Five Ways to Stay Calm During COVID-19

I manage anxiety on a daily basis. I do fairly well most of the time, but I was unprepared for a global pandemic. As an anxious mom who wants to parent as non-anxiously as possible, here are some ideas to keep us sane:

Stay in our “front” brains

I’m not a brain expert, but our brains are divided into parts and each part serves a different function. The “front” part of our brain is the part responsible for logic, reason, critical thinking, problem solving, and empathy. The “back” part of our brain is the more primitive part of our brain; when it gets activated, it initiates a “fight or flight” response to help us survive.

COVID-19 feels frightening and unknown; we feel uncertain how worried we should be and our kids can pick up on our anxiety. If we want to parent non-anxiously, it will be helpful to stay in our “front” brains. Our front brain is the part that will help us make good decisions, listen to experts, and stay calm. It’s okay to take precautions; it’s not helpful to panic. When you start to feel yourself panic, take a deep breath and ask yourself, “Am I in my back brain?” Keep breathing and repeat this phrase: “I will prepare, not panic” until you feel yourself return to your front brain.

Find a safe place to offload your fears and feelings

We, parents, are parenting through our first pandemic. Give yourself permission to feel the frightening feelings coming up for you right now. Find a safe place–a trusted friend or online support group–where you can offload your fears and feelings without judgment. Finding a safe place to “word vomit” your fears will help relieve stress and anxiety you don’t want your kids to feel. Anxiety is uncomfortable, but we can feel uncomfortable and not die.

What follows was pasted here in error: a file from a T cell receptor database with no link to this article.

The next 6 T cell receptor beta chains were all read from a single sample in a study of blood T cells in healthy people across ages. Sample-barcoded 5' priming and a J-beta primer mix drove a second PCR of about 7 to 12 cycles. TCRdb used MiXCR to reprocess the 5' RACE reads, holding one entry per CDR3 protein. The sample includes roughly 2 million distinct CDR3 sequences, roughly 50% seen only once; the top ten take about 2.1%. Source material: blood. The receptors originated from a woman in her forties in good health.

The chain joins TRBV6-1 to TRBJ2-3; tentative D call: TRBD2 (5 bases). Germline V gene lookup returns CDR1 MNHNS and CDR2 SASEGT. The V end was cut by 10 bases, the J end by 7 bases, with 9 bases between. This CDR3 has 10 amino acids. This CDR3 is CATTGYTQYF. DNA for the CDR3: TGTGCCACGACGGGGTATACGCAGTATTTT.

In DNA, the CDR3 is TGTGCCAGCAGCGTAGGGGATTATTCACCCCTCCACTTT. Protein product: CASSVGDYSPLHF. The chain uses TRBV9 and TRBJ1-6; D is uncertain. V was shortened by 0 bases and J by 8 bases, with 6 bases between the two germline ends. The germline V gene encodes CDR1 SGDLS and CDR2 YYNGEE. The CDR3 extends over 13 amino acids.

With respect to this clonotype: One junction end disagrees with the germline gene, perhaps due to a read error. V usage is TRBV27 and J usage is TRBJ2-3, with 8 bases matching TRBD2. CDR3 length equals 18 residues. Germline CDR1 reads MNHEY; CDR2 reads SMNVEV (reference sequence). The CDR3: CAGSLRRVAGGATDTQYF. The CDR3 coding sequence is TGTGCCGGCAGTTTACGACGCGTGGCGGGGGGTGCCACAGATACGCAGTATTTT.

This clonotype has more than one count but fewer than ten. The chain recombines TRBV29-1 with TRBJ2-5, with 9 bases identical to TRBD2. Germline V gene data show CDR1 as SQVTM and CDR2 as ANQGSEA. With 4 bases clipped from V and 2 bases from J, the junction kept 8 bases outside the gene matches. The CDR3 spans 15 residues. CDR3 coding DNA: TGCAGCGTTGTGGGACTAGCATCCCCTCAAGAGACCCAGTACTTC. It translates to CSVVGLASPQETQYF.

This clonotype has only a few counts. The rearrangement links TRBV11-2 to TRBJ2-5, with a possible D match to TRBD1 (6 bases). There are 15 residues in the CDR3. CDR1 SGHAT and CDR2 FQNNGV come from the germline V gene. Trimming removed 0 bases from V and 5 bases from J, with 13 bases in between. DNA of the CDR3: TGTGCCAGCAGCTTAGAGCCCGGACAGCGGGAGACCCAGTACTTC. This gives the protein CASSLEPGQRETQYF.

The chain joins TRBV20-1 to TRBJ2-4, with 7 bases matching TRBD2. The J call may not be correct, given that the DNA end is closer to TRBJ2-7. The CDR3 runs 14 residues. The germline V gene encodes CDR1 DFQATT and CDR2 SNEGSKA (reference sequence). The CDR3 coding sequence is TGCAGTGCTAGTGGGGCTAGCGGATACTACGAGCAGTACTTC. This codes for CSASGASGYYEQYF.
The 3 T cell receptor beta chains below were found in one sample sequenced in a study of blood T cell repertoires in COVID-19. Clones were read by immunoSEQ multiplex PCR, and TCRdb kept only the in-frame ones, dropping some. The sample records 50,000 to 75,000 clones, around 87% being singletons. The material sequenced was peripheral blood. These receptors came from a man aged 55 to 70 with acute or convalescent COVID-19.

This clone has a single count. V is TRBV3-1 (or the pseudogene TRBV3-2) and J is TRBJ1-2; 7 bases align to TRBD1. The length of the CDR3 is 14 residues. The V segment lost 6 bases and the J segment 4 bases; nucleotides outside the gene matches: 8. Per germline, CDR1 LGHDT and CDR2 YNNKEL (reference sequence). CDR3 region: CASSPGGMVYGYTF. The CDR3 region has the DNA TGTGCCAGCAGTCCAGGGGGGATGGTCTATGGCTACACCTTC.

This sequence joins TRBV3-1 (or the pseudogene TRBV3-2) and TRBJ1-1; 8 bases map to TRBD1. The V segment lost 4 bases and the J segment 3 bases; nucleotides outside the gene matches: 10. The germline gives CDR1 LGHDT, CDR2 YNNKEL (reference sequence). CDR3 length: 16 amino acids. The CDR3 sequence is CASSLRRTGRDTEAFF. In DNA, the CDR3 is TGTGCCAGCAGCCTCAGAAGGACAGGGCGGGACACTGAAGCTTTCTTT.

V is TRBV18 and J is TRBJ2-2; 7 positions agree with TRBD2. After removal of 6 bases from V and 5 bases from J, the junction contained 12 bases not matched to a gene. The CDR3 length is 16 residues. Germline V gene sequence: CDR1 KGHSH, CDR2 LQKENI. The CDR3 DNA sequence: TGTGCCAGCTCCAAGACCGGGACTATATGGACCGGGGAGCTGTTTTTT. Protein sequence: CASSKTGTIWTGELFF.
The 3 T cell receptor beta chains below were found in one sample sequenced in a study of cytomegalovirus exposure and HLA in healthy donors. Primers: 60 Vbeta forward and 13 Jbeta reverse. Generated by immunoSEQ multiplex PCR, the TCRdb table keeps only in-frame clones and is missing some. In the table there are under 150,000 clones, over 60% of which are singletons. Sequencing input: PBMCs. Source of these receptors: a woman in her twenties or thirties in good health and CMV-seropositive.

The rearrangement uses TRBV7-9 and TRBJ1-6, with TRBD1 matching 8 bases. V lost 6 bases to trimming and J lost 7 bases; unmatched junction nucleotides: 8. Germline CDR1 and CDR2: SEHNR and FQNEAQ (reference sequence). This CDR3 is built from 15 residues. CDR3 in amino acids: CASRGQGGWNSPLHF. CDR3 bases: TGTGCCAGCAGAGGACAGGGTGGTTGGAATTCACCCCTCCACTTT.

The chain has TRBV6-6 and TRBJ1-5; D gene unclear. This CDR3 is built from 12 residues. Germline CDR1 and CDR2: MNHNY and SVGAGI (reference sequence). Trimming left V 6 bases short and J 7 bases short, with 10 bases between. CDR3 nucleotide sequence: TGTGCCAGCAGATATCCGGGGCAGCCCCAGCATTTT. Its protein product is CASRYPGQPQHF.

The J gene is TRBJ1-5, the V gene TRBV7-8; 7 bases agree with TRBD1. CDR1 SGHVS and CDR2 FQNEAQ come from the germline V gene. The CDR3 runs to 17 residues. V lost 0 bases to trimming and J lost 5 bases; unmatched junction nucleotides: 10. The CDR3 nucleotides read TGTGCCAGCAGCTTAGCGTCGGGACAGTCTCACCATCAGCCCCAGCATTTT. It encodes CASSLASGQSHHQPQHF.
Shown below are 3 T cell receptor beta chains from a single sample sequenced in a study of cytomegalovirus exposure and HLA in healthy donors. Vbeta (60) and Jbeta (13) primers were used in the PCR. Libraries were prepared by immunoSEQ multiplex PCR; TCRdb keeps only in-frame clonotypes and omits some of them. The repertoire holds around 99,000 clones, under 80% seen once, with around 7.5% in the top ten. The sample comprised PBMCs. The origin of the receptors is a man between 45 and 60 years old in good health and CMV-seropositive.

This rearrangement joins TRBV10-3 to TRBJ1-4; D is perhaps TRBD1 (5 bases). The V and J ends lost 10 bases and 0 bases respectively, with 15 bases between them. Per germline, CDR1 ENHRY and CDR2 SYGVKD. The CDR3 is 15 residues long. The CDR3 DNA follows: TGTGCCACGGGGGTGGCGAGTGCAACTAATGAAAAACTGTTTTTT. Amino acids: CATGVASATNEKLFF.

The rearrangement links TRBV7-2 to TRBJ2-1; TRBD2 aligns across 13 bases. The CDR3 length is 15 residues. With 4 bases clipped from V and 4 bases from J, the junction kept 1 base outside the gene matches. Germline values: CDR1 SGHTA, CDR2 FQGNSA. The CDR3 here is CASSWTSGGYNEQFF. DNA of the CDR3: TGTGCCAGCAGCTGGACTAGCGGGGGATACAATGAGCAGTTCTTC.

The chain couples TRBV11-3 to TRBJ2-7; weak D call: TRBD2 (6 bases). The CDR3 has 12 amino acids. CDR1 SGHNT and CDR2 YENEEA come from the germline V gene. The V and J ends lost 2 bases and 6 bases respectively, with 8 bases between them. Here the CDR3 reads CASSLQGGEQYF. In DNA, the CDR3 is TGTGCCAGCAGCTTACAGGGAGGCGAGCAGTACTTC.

Practice self-care

Self-care is always important, but has now become critical. Take care of yourself as best you can. Feed yourself, stay hydrated, exercise, meditate, take a hot shower, SLEEP AS MUCH AS YOU CAN. Stop yourself right now and ask yourself, “How can I take care of myself right this minute?”

Set limits on your phone usage

phoneIf you’re like me, you wake up at 2 a.m. feeling anxious and reach for your phone. Reading news articles or scrolling social media is the worst thing I could do in the middle of the night! Set a time limit on the apps you use. (This feature is available on most smart phones.) Put your phone away by 6 or 7 p.m. so you can give your brain time to settle before you try to sleep. Decide how much news and social media you will engage in and then put your phone away. Remind yourself there is nothing helpful you can do at 2 a.m.!

Practice the power of community

One thing COVID-19 has reminded us is how connected we are as a global community. Our connection makes us vulnerable because it means a virus can spread easily and quickly; but our connection also makes us powerful. Speak up by asking for what you need. I have a Facebook friend who posted when she couldn’t find alcohol pads for her daughter who has Type 1 diabetes. Her community rallied and found her some. As each of us is impacted by Coronavirus, we have an opportunity to practice the power of community. When your neighbor runs out of toilet paper? Share some of yours. When your community member needs emergency child care because schools are closed? Offer to watch her kids. When YOU need help? Reach out to your community and ask. This is our chance to practice the power of being in community and remember we are not alone.

What other tips do you have for staying non-anxious in anxious times?

Tiffany Baker
Tiffany Baker is a writer, resourcer, educator, and former ordained clergy person. She lives in Overland Park with her husband and three kids. She believes each mom is doing the best she can and encourages moms to practice self-compassion. She leads a Facebook group called "Fearless Mothering" to help moms tune out self-doubt and trust themselves as mothers.

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